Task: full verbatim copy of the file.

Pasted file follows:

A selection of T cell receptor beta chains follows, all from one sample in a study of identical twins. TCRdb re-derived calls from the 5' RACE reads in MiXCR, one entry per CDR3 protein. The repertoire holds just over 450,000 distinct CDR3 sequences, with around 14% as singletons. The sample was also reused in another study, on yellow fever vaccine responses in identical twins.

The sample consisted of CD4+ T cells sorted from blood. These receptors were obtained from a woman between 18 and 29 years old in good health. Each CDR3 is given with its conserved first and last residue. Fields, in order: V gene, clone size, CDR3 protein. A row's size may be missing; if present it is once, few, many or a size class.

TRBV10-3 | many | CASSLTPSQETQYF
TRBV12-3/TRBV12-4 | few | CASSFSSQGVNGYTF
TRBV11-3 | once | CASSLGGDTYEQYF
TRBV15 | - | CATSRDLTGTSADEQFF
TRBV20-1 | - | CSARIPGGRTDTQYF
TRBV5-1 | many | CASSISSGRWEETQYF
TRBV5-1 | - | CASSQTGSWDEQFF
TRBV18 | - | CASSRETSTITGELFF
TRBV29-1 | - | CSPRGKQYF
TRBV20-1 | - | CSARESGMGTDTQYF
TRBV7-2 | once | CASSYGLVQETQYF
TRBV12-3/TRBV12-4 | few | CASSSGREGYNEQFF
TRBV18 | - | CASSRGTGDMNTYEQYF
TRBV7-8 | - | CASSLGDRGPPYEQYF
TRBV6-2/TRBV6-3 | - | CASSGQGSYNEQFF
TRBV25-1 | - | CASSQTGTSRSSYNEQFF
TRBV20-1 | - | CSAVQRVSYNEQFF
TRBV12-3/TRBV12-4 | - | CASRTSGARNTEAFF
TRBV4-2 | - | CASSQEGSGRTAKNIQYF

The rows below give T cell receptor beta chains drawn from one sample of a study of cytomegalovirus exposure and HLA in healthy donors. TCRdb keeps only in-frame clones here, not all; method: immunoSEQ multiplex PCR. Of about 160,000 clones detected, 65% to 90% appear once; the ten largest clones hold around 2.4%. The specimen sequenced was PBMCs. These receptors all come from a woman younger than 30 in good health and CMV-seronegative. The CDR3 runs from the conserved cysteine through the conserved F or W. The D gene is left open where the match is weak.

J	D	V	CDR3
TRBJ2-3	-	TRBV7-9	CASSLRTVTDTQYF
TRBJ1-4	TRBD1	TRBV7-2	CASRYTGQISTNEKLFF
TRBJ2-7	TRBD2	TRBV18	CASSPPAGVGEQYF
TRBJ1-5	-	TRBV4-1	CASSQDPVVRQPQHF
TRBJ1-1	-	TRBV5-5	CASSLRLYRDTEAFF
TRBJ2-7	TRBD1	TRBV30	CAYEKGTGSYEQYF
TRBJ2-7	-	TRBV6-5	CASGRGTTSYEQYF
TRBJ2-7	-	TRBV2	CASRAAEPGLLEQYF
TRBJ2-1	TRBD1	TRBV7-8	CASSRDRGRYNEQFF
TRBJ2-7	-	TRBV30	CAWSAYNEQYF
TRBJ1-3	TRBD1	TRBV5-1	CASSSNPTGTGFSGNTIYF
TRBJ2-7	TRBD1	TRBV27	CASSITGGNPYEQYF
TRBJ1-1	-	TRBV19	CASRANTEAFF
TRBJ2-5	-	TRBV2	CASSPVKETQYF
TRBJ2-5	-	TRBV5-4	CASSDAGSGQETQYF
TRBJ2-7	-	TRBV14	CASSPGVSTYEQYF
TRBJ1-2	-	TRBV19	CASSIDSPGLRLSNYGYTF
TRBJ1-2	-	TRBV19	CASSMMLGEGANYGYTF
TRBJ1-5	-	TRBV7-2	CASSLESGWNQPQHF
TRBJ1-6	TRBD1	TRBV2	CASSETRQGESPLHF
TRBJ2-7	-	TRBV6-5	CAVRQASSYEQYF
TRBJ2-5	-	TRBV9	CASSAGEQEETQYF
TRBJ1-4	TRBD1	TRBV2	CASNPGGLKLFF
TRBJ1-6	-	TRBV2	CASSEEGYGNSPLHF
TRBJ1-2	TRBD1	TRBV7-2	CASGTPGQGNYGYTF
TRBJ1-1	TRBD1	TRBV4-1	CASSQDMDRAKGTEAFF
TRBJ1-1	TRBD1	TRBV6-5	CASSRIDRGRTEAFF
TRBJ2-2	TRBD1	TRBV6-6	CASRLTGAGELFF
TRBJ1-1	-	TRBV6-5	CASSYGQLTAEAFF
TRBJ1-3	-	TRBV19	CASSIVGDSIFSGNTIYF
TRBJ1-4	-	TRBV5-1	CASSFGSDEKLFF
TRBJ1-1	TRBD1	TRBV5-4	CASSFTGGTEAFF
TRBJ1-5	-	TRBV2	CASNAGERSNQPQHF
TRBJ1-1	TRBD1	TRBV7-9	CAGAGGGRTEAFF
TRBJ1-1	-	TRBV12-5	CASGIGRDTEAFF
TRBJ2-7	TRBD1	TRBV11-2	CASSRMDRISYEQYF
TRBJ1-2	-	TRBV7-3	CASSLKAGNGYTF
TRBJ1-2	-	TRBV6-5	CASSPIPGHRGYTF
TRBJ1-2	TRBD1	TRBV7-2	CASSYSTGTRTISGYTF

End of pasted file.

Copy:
A selection of T cell receptor beta chains follows, all from one sample in a study of identical twins. TCRdb re-derived calls from the 5' RACE reads in MiXCR, one entry per CDR3 protein. The repertoire holds just over 450,000 distinct CDR3 sequences, with around 14% as singletons. The sample was also reused in another study, on yellow fever vaccine responses in identical twins.

The sample consisted of CD4+ T cells sorted from blood. These receptors were obtained from a woman between 18 and 29 years old in good health. Each CDR3 is given with its conserved first and last residue. Fields, in order: V gene, clone size, CDR3 protein. A row's size may be missing; if present it is once, few, many or a size class.

TRBV10-3 | many | CASSLTPSQETQYF
TRBV12-3/TRBV12-4 | few | CASSFSSQGVNGYTF
TRBV11-3 | once | CASSLGGDTYEQYF
TRBV15 | - | CATSRDLTGTSADEQFF
TRBV20-1 | - | CSARIPGGRTDTQYF
TRBV5-1 | many | CASSISSGRWEETQYF
TRBV5-1 | - | CASSQTGSWDEQFF
TRBV18 | - | CASSRETSTITGELFF
TRBV29-1 | - | CSPRGKQYF
TRBV20-1 | - | CSARESGMGTDTQYF
TRBV7-2 | once | CASSYGLVQETQYF
TRBV12-3/TRBV12-4 | few | CASSSGREGYNEQFF
TRBV18 | - | CASSRGTGDMNTYEQYF
TRBV7-8 | - | CASSLGDRGPPYEQYF
TRBV6-2/TRBV6-3 | - | CASSGQGSYNEQFF
TRBV25-1 | - | CASSQTGTSRSSYNEQFF
TRBV20-1 | - | CSAVQRVSYNEQFF
TRBV12-3/TRBV12-4 | - | CASRTSGARNTEAFF
TRBV4-2 | - | CASSQEGSGRTAKNIQYF

The rows below give T cell receptor beta chains drawn from one sample of a study of cytomegalovirus exposure and HLA in healthy donors. TCRdb keeps only in-frame clones here, not all; method: immunoSEQ multiplex PCR. Of about 160,000 clones detected, 65% to 90% appear once; the ten largest clones hold around 2.4%. The specimen sequenced was PBMCs. These receptors all come from a woman younger than 30 in good health and CMV-seronegative. The CDR3 runs from the conserved cysteine through the conserved F or W. The D gene is left open where the match is weak.

J	D	V	CDR3
TRBJ2-3	-	TRBV7-9	CASSLRTVTDTQYF
TRBJ1-4	TRBD1	TRBV7-2	CASRYTGQISTNEKLFF
TRBJ2-7	TRBD2	TRBV18	CASSPPAGVGEQYF
TRBJ1-5	-	TRBV4-1	CASSQDPVVRQPQHF
TRBJ1-1	-	TRBV5-5	CASSLRLYRDTEAFF
TRBJ2-7	TRBD1	TRBV30	CAYEKGTGSYEQYF
TRBJ2-7	-	TRBV6-5	CASGRGTTSYEQYF
TRBJ2-7	-	TRBV2	CASRAAEPGLLEQYF
TRBJ2-1	TRBD1	TRBV7-8	CASSRDRGRYNEQFF
TRBJ2-7	-	TRBV30	CAWSAYNEQYF
TRBJ1-3	TRBD1	TRBV5-1	CASSSNPTGTGFSGNTIYF
TRBJ2-7	TRBD1	TRBV27	CASSITGGNPYEQYF
TRBJ1-1	-	TRBV19	CASRANTEAFF
TRBJ2-5	-	TRBV2	CASSPVKETQYF
TRBJ2-5	-	TRBV5-4	CASSDAGSGQETQYF
TRBJ2-7	-	TRBV14	CASSPGVSTYEQYF
TRBJ1-2	-	TRBV19	CASSIDSPGLRLSNYGYTF
TRBJ1-2	-	TRBV19	CASSMMLGEGANYGYTF
TRBJ1-5	-	TRBV7-2	CASSLESGWNQPQHF
TRBJ1-6	TRBD1	TRBV2	CASSETRQGESPLHF
TRBJ2-7	-	TRBV6-5	CAVRQASSYEQYF
TRBJ2-5	-	TRBV9	CASSAGEQEETQYF
TRBJ1-4	TRBD1	TRBV2	CASNPGGLKLFF
TRBJ1-6	-	TRBV2	CASSEEGYGNSPLHF
TRBJ1-2	TRBD1	TRBV7-2	CASGTPGQGNYGYTF
TRBJ1-1	TRBD1	TRBV4-1	CASSQDMDRAKGTEAFF
TRBJ1-1	TRBD1	TRBV6-5	CASSRIDRGRTEAFF
TRBJ2-2	TRBD1	TRBV6-6	CASRLTGAGELFF
TRBJ1-1	-	TRBV6-5	CASSYGQLTAEAFF
TRBJ1-3	-	TRBV19	CASSIVGDSIFSGNTIYF
TRBJ1-4	-	TRBV5-1	CASSFGSDEKLFF
TRBJ1-1	TRBD1	TRBV5-4	CASSFTGGTEAFF
TRBJ1-5	-	TRBV2	CASNAGERSNQPQHF
TRBJ1-1	TRBD1	TRBV7-9	CAGAGGGRTEAFF
TRBJ1-1	-	TRBV12-5	CASGIGRDTEAFF
TRBJ2-7	TRBD1	TRBV11-2	CASSRMDRISYEQYF
TRBJ1-2	-	TRBV7-3	CASSLKAGNGYTF
TRBJ1-2	-	TRBV6-5	CASSPIPGHRGYTF
TRBJ1-2	TRBD1	TRBV7-2	CASSYSTGTRTISGYTF